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In other news being married on mission and living with a religious community has its challenges. We find it difficult at times to balance spending time with the community who we came here to work with and to find time for ourselves. However they are very understanding here and encouraged us to start taking some regular time away for ourselves. We took them up on that offer this month and spent a long weekend about 30 minutes down the road at a beautiful air B&B where we were able to relax and refresh. We’ve also been able to take a few very nice hikes where we ran into zebra and monkeys along the way!

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As we begin our countdown to coming back to the United States please continue to keep us, the Salesians, the people of Eswatini, South Africa, and Lesotho, and all those who are trying to help in your prayers!

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Happy Easter! Mission Life: Month 5

So quickly time comes and goes. In one sense it seems it was just yesterday we were boarding the plane for Africa and in another it seems like we still have so long until we get to see all your beautiful faces that it hurts! However, we are very much enjoying our time here in Swaziland and with each passing day we find ourselves more and more involved with the people we came here to love and the works. Throughout the past month we admittedly have fought homesickness, but oddly enough I think this is bound to come when you start to feel somewhat "at home" in a new place. For a visual of our first full month check out our month 5 video journal below.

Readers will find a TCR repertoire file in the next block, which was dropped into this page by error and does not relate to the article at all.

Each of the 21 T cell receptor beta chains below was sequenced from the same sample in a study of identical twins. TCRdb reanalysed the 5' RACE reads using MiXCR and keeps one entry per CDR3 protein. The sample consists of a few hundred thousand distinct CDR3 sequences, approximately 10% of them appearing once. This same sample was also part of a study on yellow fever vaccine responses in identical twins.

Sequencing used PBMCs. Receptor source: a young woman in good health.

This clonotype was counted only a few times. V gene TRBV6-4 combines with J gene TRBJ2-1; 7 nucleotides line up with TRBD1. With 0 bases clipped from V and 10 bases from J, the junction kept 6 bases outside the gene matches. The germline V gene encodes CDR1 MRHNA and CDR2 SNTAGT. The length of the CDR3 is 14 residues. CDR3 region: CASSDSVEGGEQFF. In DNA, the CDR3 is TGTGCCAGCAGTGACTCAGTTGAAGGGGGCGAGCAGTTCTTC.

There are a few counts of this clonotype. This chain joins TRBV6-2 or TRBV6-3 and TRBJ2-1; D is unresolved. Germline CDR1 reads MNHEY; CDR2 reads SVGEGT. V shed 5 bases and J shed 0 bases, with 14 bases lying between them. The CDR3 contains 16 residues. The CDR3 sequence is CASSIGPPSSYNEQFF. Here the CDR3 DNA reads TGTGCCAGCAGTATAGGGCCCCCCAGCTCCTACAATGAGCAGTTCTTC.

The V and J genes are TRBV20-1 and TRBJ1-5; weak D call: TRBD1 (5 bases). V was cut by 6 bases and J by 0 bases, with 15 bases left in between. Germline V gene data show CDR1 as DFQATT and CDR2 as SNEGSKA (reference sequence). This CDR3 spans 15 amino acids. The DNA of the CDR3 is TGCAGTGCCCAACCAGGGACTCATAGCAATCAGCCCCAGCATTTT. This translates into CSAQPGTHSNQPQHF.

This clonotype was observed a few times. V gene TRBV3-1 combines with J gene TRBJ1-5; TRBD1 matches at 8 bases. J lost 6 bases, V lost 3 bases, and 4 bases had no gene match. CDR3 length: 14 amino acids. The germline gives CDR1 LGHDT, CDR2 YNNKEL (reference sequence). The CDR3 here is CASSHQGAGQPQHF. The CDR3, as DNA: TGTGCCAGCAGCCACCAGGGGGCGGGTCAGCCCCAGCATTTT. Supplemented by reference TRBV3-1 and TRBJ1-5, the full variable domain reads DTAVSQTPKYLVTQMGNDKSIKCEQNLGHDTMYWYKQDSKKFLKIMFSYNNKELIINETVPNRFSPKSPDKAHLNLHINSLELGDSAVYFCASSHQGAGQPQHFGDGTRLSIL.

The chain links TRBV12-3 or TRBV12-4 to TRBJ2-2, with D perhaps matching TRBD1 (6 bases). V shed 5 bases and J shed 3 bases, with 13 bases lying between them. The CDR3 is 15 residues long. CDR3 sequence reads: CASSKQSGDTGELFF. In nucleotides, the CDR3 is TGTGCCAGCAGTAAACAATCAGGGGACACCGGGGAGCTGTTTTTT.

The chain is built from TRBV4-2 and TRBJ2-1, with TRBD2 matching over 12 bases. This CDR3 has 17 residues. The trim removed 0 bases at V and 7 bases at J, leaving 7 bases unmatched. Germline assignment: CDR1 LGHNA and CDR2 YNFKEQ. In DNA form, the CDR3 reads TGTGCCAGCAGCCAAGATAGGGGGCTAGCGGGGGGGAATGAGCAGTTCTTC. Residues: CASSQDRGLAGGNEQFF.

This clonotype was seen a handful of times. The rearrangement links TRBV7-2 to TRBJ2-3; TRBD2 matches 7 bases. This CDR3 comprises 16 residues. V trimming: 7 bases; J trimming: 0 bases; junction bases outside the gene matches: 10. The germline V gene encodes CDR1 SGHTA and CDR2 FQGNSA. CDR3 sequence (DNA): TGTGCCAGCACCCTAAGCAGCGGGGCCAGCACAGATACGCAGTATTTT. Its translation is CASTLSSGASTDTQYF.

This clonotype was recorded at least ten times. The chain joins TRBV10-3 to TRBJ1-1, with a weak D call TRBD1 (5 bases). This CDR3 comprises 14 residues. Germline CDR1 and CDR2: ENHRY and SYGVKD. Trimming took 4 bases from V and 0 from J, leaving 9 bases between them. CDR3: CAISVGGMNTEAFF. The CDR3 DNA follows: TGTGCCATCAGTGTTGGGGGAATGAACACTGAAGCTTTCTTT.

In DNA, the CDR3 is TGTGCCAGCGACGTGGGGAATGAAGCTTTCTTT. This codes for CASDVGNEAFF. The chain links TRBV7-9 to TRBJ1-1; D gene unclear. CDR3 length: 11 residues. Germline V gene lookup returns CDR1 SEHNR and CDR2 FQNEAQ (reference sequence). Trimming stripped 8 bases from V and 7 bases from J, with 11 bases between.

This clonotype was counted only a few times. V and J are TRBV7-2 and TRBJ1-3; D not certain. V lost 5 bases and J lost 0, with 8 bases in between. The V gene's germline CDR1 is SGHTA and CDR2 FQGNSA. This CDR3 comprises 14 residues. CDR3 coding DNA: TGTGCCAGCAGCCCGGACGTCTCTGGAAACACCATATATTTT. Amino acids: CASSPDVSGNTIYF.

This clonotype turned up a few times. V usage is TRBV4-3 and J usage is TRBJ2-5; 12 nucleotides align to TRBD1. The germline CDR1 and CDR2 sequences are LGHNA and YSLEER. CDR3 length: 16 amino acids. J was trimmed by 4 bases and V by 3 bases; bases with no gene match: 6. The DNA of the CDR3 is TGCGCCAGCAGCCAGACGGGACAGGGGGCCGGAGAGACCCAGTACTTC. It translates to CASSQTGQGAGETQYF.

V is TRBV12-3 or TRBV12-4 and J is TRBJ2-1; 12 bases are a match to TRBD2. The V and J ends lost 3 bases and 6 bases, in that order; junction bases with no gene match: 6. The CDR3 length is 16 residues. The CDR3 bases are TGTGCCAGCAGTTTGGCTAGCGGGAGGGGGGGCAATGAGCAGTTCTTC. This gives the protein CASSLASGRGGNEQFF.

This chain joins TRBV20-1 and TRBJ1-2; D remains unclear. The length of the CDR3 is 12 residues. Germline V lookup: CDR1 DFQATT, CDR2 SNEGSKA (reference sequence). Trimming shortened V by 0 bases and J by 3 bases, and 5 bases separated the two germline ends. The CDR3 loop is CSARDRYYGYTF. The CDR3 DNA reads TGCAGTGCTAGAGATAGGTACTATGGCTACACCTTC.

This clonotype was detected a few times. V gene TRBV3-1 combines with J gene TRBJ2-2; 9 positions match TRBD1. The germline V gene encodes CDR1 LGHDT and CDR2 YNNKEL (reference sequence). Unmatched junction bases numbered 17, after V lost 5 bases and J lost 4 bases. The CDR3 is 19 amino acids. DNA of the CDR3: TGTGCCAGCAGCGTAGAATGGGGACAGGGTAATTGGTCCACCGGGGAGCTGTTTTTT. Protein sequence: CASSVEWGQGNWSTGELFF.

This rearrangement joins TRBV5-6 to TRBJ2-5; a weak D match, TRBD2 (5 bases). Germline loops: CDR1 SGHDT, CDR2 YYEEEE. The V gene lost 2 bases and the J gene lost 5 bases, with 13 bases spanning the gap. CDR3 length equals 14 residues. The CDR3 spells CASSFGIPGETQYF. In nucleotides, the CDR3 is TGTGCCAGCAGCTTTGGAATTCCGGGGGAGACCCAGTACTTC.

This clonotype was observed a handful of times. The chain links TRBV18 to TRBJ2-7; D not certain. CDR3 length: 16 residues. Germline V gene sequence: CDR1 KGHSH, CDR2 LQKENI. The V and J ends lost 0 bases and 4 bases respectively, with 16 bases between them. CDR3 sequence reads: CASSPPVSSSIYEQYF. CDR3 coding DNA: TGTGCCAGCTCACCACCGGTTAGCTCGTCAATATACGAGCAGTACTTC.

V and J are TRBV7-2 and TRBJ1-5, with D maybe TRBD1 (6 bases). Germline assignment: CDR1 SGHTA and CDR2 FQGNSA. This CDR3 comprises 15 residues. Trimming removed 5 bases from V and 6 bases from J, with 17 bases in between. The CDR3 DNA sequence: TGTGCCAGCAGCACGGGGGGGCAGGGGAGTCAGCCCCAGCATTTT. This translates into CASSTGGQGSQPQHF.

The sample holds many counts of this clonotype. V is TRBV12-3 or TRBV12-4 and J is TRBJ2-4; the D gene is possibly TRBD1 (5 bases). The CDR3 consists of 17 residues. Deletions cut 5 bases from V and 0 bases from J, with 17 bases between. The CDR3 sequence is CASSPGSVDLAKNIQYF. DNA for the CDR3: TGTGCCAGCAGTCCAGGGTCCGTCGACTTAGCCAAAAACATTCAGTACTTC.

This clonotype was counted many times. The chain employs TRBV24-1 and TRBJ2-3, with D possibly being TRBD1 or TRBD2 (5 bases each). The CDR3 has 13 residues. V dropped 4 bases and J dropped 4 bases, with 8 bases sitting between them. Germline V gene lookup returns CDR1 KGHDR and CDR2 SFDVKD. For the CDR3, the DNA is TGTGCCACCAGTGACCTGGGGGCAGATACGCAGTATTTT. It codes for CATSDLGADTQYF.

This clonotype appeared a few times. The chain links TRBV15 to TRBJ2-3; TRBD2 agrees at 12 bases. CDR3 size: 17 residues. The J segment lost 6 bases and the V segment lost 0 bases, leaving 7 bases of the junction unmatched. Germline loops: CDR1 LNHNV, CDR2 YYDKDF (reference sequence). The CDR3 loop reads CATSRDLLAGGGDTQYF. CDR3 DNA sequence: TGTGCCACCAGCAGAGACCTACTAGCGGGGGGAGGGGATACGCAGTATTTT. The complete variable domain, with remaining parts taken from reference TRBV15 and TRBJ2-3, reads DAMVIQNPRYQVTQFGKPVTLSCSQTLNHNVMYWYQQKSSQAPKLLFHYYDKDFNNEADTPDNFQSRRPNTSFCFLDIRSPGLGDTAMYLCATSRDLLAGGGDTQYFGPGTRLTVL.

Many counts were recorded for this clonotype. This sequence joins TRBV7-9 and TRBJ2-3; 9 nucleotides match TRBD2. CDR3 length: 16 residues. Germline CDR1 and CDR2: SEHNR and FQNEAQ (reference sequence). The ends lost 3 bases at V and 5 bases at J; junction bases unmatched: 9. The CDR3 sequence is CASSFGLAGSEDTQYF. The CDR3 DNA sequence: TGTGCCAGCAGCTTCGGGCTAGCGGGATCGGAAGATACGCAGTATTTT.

We have been able to continue with the basketball team at Salesian High, and I am continuing to work with the girls at St. Anne's High School while we continue writing proposals and reports and doing assessments and making plans for the province. I have also started to visit with the hospice patients at Hope House which is managed by a sister of the Missionary Sisters of Mary Help of Christians (another Salesian family congregation). Hope House is a beautiful compound full of life and beauty despite the terminal status of most who live there. It is a community of individual homes where patients live with their caregivers in a comfortable setting with medical professionals who can care for them during their last stages of life or in some cases until they are stable enough to return to their homes. This ranges from cancer and AIDS hospice to rehabilitation for those who have suffered a stroke or other illness. Sister Elsa is an amazing sister and nurse and it isn't difficult to see how well the patients who come to Hope House are cared for under her watch. I can't describe how humbling and appreciative a day visiting and talking with these people can make you feel.